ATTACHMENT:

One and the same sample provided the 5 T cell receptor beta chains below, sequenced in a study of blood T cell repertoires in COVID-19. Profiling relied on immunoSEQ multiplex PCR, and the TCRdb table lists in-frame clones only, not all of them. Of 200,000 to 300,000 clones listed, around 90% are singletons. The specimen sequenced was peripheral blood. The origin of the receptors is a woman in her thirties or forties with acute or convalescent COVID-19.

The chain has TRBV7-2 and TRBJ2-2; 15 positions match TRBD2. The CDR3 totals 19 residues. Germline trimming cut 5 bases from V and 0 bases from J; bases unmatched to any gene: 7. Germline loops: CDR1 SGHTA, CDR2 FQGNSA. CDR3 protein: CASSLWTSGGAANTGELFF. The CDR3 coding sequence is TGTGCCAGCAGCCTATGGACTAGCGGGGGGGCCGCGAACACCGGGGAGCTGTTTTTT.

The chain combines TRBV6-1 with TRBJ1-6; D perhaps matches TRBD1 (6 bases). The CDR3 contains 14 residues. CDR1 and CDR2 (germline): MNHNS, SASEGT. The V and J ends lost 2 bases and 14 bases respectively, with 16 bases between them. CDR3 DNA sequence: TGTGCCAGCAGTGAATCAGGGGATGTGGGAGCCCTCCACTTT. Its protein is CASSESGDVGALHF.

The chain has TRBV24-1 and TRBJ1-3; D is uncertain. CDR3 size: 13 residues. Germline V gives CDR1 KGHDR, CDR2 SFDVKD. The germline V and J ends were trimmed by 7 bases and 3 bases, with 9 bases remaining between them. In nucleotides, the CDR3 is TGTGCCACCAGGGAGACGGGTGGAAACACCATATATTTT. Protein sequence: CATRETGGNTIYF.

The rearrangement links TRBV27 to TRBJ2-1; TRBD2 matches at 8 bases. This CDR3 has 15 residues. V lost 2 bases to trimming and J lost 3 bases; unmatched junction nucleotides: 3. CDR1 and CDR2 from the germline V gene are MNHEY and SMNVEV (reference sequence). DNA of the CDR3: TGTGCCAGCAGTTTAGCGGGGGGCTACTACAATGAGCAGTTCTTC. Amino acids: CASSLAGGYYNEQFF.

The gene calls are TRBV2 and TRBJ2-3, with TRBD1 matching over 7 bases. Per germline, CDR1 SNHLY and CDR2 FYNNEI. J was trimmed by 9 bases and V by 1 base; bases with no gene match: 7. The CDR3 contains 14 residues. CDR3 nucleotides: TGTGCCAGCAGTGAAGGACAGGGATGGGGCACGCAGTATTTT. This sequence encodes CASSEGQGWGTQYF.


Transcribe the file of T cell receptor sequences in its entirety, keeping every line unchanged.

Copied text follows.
One and the same sample provided the 5 T cell receptor beta chains below, sequenced in a study of blood T cell repertoires in COVID-19. Profiling relied on immunoSEQ multiplex PCR, and the TCRdb table lists in-frame clones only, not all of them. Of 200,000 to 300,000 clones listed, around 90% are singletons. The specimen sequenced was peripheral blood. The origin of the receptors is a woman in her thirties or forties with acute or convalescent COVID-19.

The chain has TRBV7-2 and TRBJ2-2; 15 positions match TRBD2. The CDR3 totals 19 residues. Germline trimming cut 5 bases from V and 0 bases from J; bases unmatched to any gene: 7. Germline loops: CDR1 SGHTA, CDR2 FQGNSA. CDR3 protein: CASSLWTSGGAANTGELFF. The CDR3 coding sequence is TGTGCCAGCAGCCTATGGACTAGCGGGGGGGCCGCGAACACCGGGGAGCTGTTTTTT.

The chain combines TRBV6-1 with TRBJ1-6; D perhaps matches TRBD1 (6 bases). The CDR3 contains 14 residues. CDR1 and CDR2 (germline): MNHNS, SASEGT. The V and J ends lost 2 bases and 14 bases respectively, with 16 bases between them. CDR3 DNA sequence: TGTGCCAGCAGTGAATCAGGGGATGTGGGAGCCCTCCACTTT. Its protein is CASSESGDVGALHF.

The chain has TRBV24-1 and TRBJ1-3; D is uncertain. CDR3 size: 13 residues. Germline V gives CDR1 KGHDR, CDR2 SFDVKD. The germline V and J ends were trimmed by 7 bases and 3 bases, with 9 bases remaining between them. In nucleotides, the CDR3 is TGTGCCACCAGGGAGACGGGTGGAAACACCATATATTTT. Protein sequence: CATRETGGNTIYF.

The rearrangement links TRBV27 to TRBJ2-1; TRBD2 matches at 8 bases. This CDR3 has 15 residues. V lost 2 bases to trimming and J lost 3 bases; unmatched junction nucleotides: 3. CDR1 and CDR2 from the germline V gene are MNHEY and SMNVEV (reference sequence). DNA of the CDR3: TGTGCCAGCAGTTTAGCGGGGGGCTACTACAATGAGCAGTTCTTC. Amino acids: CASSLAGGYYNEQFF.

The gene calls are TRBV2 and TRBJ2-3, with TRBD1 matching over 7 bases. Per germline, CDR1 SNHLY and CDR2 FYNNEI. J was trimmed by 9 bases and V by 1 base; bases with no gene match: 7. The CDR3 contains 14 residues. CDR3 nucleotides: TGTGCCAGCAGTGAAGGACAGGGATGGGGCACGCAGTATTTT. This sequence encodes CASSEGQGWGTQYF.